Sidney will again host a Civil War Living History Weekend September 15 and 16, 2018. Planning is already underway for the event, which will again be held in Tawawa Park.
“As we proved in our inaugural effort, the park’s 220 acres are ideal for such an event,” stated J.R. Sharp, a Confederate reenactor whose Company B of the 1st Tennessee Infantry encamped at Brookside for their spring drill on more than one occasion. Captain Sharp commands Company B, has been reenacting for two decades, and is on the committee organizing the event.
“There is no question that the park’s unique terrain features, including Tawawa Creek, Amos Lake, the valley and the overlooking bluffs will once again provide both the reenactors and spectators with a unique experience,” agreed Sidney Mayor Mike Barhorst. Barhorst is again chairing the organizing committee.
“Some reenactors came last year almost as scouts for their respective units,” Barhorst noted. “I can’t tell you how often individual visitors, some from several states away, commented on the natural beauty of the park. Some came from cities five, six and seven times larger than Sidney – they couldn’t believe that a city our size could have such a wonderful park when their own communities didn’t.”
“I heard the same comments,” stated Parks and Recreation Director Duane Gaier and a member of the planning committee. “When I told them that the advertisements all detailed the wooded terrain, the water features and the hills and valleys, their response was nearly always the same. ‘Do you have any idea how many communities have told us their event was going to be held in their wonderful city park with all the features you claimed to have and when we arrived, we found a concrete slab with a couple of basketball hoops and not a tree or stream in sight?’”
“An event like the Civil War living history weekend is one that I had discussed for nearly two decades with reenactors like Doug Slagel and Doug Benson,” Shelby County Historical Society Executive Director Tilda Phlipot explained. Both have been active members of our organization, and both have extensive reenacting experience.”
“Our initial event went well, and we are looking forward to next year’s event. Such programs are a great way for us to teach the community an important part of our history and make it come alive,” Phlipot continued.
“Events like this could not be accomplished without the strong partnerships we have within the community,” Phlipot stated. “We’ll need even more volunteers this year than during the first event because of the increased number of reenactors expected to attend.” Phlipot is also a member of the organizing committee.
Slagel, who has been active as a Union reenactor for more than two decades, is again serving as a member of the planning committee. He served on the planning committee two years ago, and has extensive experience helping to organize national events.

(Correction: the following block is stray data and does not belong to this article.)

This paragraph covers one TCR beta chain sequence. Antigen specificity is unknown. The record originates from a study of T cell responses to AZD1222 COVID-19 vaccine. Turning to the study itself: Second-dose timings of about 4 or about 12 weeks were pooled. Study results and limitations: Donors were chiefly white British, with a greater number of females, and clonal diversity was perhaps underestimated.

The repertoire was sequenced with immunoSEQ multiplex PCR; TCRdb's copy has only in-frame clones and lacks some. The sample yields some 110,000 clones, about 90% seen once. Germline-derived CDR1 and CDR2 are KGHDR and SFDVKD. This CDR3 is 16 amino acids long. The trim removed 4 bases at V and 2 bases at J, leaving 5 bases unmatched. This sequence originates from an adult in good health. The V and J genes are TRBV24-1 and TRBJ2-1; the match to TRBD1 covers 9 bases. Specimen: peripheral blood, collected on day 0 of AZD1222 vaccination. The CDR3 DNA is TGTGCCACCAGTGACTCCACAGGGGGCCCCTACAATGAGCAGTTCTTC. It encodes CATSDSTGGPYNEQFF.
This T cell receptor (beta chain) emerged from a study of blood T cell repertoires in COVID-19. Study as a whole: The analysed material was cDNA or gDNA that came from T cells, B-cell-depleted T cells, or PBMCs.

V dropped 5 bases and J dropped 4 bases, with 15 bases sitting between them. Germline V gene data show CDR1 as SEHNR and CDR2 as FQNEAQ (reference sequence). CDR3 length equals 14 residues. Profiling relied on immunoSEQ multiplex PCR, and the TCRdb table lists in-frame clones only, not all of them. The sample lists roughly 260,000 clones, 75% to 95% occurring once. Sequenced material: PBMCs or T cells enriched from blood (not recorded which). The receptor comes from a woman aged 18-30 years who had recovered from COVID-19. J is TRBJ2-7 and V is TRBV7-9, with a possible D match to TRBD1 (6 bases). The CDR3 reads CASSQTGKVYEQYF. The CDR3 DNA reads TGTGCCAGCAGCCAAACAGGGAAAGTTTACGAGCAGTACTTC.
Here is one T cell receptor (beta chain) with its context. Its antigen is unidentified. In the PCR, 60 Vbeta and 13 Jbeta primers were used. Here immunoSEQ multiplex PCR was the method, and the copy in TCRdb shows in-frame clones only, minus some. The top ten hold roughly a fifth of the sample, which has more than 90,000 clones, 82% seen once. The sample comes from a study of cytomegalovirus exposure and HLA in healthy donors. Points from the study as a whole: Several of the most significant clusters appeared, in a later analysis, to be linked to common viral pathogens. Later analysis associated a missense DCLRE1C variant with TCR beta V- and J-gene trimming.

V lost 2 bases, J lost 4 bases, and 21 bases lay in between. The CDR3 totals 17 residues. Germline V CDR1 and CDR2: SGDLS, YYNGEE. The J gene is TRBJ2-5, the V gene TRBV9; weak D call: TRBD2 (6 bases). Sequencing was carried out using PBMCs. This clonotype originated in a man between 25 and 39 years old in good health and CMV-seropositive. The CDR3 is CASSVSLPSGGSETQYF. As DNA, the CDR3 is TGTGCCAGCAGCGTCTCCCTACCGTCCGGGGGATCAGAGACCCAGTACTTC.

“Many reenactors were involved in major events leading up to the Civil War’s Sesquicentennial (2011-2015), and there simply wasn’t a good way to move into a crowded field of events. With the Civil War’s 150th anniversary now behind us, reenactors are looking for events that require less travel and expense than those big national events, and are now open to new events.” Slagel stated.
“When planning for the 2016 event, we were looking at a biennial event – one that would fit the off-years with the event held at Zoar Village. Reenactors like to be able to schedule their time, and this would provide them the opportunity to schedule vacation at the same time each year, heading to Shelby County one year and to Tuscarawas County the next. That worked well, and we are pleased with the result,” Sharp noted.
In addition to Union and Confederate units camping at the park, there will also be civilian units. Elizabeth Topping, who has been reenacting as a period civilian for twenty-four years, is again serving as a member of the organizing committee with emphasis on the civilian camp.
“Although we had only a handful of sutlers last year, they all enjoyed the experience, and plan to return,” Topping stated. “Working out the ‘bugs’ associated with our first event was relatively easy. Those who attended had an enjoyable experience. I expect that most will bring associates with them next year.”
“We chose the fall for a number of reasons,” Barhorst noted. “We wanted to avoid the long-established reenactment at Ohio Village, school is in session and students have the opportunity to attend on their own time without disrupting the school schedule, and the fall just seemed to be a better time for the park in that the sound of gunfire would not disturb the wildlife as much, especially nesting birds.”
“As a result of this being an ongoing event, we have an interactive website fully operational so that event information is available to both reenactors and spectators,” Sharp stated. When he is not commanding the 1st Tennessee Company B, Sharp is an end-user computing technician with the Kettering Health Network.
The event is being funded in part through a grant from the City’s Lodging Tax, administered through the Shelby County Historical Society. “The Lodging Tax was levied to raise funds to help bring tourists to the community,” Barhorst stated. “This is one of a variety of events Council has looked at that are family-friendly and will encourage travelers to come to the community. After our experience in 2016, we know that the Civil War Living History Weekend fits that definition.”